The Fall of the Ch'in

   Ch'in shih-huang-ti died in 210 BC at the age of forty-nine; the amazing thing about the empire he had founded is that it collapsed only four years after his death. While the Legalist government of Ch'in shih-huang-ti was ruthlessly efficient in its control over the state and the bureaucracy, that ruthlessness proved to be its undoing. The emperor, who had hoped to found a dynasty lasting over ten thousand years, had alienated many people, particularly the landed aristocarcy. The building projects of the Ch'in demanded forced labor and heavy taxation; people all throughout the empire were on the verge of revolt. Finally, the Ch'in had created a government that virtually ran without the emperor, who remained aloof from day to day governing. Upon Ch'in shih-huang-ti's death, the two most powerful administrators, Li Ssu and Chao Kao, covered up his death and took over the governmnet. They installed a puppet emperor, but for the most part all Chinese government rested in their hands. Both Li Ssu and Chao Kao ruthlessly enforced penalties on lower administrators; because of this, regional administrators kept secret the revolts and uprisings in their territories for fear of punishment. Eventually, Chao Kao eliminated Li Ssu, and the territorial uprisings became so severe that they could no longer be kept secret. By that point, it was too late, and the dyansty that was to last ten thousand years disappeared only four years after its founder died.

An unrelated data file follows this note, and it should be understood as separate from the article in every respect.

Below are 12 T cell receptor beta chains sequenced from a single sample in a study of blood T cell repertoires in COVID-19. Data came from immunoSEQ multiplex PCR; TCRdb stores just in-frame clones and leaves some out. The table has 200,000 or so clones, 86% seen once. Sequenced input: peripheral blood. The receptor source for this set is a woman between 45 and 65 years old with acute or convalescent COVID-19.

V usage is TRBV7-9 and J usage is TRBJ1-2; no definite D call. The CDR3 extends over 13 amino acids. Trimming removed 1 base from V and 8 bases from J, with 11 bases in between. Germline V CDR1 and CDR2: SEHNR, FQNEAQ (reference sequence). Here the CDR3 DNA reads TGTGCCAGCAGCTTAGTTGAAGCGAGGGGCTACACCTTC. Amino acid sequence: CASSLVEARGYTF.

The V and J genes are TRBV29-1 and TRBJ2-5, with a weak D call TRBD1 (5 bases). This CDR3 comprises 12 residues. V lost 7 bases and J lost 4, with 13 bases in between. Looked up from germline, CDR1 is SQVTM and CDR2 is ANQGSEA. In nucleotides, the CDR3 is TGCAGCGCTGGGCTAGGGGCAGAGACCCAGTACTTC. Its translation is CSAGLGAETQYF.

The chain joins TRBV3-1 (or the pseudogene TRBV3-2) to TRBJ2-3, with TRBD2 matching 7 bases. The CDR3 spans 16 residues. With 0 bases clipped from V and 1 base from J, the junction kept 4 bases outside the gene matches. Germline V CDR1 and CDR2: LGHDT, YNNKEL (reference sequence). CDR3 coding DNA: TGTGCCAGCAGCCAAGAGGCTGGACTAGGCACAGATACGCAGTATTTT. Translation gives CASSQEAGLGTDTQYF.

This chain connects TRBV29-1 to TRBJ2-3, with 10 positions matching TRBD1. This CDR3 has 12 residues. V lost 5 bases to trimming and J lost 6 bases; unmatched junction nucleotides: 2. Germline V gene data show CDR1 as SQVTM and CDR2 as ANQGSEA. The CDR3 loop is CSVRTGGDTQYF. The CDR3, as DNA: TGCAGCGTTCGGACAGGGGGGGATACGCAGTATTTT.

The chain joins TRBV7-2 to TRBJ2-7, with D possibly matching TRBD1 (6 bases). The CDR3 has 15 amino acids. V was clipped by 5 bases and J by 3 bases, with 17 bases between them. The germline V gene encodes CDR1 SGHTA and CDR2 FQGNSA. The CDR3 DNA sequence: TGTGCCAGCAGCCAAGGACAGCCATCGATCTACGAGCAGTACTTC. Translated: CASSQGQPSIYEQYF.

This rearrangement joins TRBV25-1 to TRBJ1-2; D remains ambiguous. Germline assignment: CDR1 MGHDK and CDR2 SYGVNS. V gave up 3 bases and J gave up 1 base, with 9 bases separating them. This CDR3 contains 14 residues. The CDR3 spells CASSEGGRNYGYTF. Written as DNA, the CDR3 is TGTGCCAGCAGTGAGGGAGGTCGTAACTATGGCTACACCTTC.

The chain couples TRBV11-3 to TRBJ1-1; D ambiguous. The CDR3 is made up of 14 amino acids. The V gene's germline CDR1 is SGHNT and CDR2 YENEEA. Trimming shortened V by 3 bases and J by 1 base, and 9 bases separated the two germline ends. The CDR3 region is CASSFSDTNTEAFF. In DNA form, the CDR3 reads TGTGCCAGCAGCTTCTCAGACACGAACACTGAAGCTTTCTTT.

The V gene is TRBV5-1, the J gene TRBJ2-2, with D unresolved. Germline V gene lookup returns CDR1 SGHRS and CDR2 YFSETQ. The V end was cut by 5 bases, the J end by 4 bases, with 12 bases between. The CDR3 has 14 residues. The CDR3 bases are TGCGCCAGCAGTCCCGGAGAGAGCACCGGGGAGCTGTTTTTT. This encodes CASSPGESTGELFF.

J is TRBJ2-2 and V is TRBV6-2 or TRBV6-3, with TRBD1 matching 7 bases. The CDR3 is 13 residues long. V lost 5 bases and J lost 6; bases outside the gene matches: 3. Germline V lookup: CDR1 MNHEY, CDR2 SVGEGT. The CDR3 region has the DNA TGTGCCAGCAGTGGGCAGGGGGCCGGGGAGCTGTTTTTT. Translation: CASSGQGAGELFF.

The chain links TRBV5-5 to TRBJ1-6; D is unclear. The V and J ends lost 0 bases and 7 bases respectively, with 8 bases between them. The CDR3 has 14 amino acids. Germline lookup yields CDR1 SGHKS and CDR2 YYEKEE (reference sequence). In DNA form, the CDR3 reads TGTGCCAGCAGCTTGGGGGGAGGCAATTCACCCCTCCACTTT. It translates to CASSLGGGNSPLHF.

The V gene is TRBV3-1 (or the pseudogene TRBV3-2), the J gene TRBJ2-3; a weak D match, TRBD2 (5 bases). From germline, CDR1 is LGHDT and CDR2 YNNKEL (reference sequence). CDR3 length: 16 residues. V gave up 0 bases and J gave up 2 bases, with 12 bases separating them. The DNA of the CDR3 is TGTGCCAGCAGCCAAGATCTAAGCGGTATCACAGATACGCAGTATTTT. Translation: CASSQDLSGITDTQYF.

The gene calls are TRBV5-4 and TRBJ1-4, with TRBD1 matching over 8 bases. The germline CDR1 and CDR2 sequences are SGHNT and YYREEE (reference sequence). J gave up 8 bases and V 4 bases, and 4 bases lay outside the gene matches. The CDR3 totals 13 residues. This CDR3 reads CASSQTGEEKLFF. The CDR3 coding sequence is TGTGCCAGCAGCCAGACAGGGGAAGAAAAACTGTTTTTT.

The Former Han, 206 BC-25 AD

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1996, Richard Hooker
Updated 5-9-97